SoyPeople Cuts Cannibalism Dramatically
by Ace Dtect (email@example.com) Sunday, 17-Sep-00 17:49:08 EST:
LONDON - A new product called SoyPeople© has proved skeptics wrong and become highly popular with consumers of human flesh.
"You can't even tell the difference!" exclaimed Marjorie Smythe-Skauffington-Smythe, long-time cannibal and mother of three. "If I didn;t know any better, I might believe I was eating me own mum."
Purveyors of fine genetically engineered soy products noted the success in recent years of soy-sausage and soy-burgers and decided to give a go at human flesh.
"It's a simple process," said Hugh Smith, spokesperson for SoyDrama Ltd. "You take a bit of the genetic code of whatever it is your trying to imitate and introduce it into the soy plant. Soy, being such a bland food, sucks up the flavor of the introduced agent, like a baby sucks milk."
Critics say SoyPeople© lacks the true smokiness and tang of real human meat but sales figures say otherwise.
Not only that, but Mark Belgrave, Minister of INternal Consumption, shows that in the first four months of SoyPeople's availability, cannibalism has shown a steady decline, with the greatest gains in the west country and Cornwall.
"I am proud to say that in today's forward-looking Britain, one is more likely to be hit by a car than be eaten by a neighbor," quipped Belgrave.
After completeing a 6 month test run in Britain, SoyDrama hopes to begin exporting the foods to France and California, both top consumers of people.
Monarchy Unexpectedly Treated as Real
by Ace Dtect (firstname.lastname@example.org) Sunday, 09-Jul-00 18:51:59 EST:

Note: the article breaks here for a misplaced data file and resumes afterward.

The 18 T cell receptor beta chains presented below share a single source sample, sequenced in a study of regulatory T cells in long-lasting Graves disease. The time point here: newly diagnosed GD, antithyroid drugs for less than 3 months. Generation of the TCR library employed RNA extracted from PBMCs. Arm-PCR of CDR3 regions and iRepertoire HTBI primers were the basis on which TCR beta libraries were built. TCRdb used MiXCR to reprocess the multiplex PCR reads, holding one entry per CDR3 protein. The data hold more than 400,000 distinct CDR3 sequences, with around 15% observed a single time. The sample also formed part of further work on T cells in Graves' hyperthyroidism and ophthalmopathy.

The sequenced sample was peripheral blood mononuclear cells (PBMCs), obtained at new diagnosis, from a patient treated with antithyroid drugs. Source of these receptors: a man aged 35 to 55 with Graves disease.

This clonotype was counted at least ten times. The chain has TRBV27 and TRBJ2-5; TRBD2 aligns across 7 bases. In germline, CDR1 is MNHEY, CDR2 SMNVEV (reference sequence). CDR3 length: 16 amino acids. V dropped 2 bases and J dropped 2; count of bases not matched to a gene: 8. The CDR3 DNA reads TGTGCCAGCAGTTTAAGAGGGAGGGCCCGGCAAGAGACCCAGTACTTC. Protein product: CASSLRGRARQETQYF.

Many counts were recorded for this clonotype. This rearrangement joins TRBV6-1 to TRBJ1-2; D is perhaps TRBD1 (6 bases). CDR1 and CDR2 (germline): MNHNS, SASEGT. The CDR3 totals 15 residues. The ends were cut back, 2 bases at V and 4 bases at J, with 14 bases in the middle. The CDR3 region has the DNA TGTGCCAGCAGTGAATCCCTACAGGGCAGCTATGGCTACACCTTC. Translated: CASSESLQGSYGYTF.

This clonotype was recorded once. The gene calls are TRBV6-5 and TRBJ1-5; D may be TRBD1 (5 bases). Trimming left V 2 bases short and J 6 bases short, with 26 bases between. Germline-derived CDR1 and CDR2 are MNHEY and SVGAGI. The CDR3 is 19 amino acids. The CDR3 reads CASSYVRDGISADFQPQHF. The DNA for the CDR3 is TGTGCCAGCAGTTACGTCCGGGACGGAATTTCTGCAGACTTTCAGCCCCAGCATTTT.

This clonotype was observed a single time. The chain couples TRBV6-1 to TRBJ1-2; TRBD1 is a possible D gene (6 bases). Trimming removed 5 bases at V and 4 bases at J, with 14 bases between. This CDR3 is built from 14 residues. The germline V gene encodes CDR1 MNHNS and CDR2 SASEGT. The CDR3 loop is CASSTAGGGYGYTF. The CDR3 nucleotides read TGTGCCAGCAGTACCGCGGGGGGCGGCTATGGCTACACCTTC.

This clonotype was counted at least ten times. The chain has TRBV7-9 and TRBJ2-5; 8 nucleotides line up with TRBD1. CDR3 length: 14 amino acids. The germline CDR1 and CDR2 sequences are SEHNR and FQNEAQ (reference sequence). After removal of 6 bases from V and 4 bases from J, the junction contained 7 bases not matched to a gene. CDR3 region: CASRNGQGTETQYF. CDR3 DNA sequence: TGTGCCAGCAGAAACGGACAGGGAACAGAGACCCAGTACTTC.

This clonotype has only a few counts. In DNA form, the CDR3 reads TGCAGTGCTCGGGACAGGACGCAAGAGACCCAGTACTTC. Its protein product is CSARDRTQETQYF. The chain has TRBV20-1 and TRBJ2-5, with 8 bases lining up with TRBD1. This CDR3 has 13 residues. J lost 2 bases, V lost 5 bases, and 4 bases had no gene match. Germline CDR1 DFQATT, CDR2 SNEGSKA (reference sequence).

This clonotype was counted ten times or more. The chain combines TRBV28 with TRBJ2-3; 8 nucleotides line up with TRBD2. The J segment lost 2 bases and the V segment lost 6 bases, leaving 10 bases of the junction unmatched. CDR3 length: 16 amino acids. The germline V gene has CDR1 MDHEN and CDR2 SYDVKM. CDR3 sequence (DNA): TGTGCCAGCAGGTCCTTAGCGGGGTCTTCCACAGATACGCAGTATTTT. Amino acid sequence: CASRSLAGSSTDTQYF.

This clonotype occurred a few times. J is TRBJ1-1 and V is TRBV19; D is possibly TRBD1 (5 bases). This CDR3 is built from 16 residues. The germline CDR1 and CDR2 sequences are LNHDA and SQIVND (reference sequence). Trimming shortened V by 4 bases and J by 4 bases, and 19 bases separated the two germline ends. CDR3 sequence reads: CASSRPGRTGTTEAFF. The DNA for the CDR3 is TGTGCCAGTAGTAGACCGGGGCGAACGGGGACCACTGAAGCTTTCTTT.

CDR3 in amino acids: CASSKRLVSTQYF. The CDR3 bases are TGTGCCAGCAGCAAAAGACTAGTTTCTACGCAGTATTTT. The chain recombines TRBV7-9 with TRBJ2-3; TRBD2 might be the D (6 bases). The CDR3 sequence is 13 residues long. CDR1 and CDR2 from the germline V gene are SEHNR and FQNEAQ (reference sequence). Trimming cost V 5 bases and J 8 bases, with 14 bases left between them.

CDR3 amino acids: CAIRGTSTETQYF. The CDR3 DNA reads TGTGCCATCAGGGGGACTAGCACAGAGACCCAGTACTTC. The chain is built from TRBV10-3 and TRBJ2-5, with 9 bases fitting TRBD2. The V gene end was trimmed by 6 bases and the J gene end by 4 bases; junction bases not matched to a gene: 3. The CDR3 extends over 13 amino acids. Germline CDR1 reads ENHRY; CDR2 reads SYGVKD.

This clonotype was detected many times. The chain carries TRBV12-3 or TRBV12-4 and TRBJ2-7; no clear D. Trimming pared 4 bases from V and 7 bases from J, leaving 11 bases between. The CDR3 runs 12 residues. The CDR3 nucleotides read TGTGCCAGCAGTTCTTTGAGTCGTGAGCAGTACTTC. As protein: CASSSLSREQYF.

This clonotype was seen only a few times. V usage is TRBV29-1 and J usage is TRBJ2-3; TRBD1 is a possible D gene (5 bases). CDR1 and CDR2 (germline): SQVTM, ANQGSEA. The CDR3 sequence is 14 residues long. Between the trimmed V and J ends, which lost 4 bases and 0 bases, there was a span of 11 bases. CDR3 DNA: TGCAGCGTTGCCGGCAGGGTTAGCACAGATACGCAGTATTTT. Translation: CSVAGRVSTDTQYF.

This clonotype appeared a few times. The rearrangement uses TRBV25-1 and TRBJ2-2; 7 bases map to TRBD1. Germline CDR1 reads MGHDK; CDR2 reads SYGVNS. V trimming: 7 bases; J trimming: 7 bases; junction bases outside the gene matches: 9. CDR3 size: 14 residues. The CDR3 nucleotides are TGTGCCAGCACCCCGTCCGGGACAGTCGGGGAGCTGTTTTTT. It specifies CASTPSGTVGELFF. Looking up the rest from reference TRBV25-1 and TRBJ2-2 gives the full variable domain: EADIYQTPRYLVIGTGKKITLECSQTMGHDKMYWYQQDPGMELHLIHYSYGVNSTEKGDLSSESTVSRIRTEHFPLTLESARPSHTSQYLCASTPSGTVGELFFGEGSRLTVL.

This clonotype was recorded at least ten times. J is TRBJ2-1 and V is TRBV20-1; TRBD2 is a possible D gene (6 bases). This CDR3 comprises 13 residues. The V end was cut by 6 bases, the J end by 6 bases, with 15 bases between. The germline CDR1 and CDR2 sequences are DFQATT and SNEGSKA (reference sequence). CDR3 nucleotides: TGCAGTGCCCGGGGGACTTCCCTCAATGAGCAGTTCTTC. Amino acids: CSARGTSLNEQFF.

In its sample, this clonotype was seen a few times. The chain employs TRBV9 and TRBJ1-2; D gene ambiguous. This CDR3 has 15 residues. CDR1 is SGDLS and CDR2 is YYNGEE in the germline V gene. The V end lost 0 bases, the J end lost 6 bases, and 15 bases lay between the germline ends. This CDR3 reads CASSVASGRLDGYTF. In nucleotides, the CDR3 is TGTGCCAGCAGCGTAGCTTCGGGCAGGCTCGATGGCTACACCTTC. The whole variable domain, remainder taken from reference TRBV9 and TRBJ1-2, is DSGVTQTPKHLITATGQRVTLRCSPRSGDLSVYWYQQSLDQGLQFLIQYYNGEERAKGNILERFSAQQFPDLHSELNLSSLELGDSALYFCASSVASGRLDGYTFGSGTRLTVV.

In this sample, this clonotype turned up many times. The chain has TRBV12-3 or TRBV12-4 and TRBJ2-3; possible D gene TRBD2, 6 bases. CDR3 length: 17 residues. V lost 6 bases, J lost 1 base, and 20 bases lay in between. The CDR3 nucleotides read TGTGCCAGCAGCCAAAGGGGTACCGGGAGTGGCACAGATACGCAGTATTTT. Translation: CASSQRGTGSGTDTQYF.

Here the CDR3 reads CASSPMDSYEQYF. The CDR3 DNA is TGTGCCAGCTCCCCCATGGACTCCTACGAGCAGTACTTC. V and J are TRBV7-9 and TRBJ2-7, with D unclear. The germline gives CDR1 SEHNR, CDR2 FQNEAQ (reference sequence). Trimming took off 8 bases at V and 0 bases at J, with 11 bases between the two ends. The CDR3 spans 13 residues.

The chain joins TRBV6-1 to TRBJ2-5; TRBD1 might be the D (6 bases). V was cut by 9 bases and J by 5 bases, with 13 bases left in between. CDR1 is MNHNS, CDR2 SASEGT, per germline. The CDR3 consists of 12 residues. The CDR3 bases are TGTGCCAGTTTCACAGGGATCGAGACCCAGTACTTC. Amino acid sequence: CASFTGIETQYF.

LONDON - In a surprising turn of events, Mohamed al-Fayed, owner of the department store Harrods is treating the British Monarchy as a viable and not wholly imaginary institution.
Harrods has announced they will remove the royal warrant from his store because none of the royal family shop there.
"It's unheard of," said one banker who wished to remian anonymous. "I didn't think anyone took royal seals and warrants seriously anymore. In fact I'd quite forgotten that the royal family was in fact real. I'd somehow got the idea in my head that they had been transformed into a BBC melodrama sometime in the 1980s."
This bank isn't alone in his shock and surprise to find that an individual person could acrually react to what many feel is a political fiction.
Most shoppers surveyed outside Harrods expressed concern that the management expected the monarchy to show up.
"Everyone knows it's a sitcom," said Rebecca Totsworth, 29, Soho. "I mean sure, the royal family's one of my favorite TV dramas, but everyone knows it's not real. Excpet maybe Americans."
None of the royal family could be reached for comment. Niles Peterson announced this staement from outside Buckingham Palce.
"I have been Producing.. er... serving the royal family for years. They are as real as anyone."
Harrods declined to comment further except to reiterate that the Duke of Edinburgh was banned from the store as he may in fact be alive.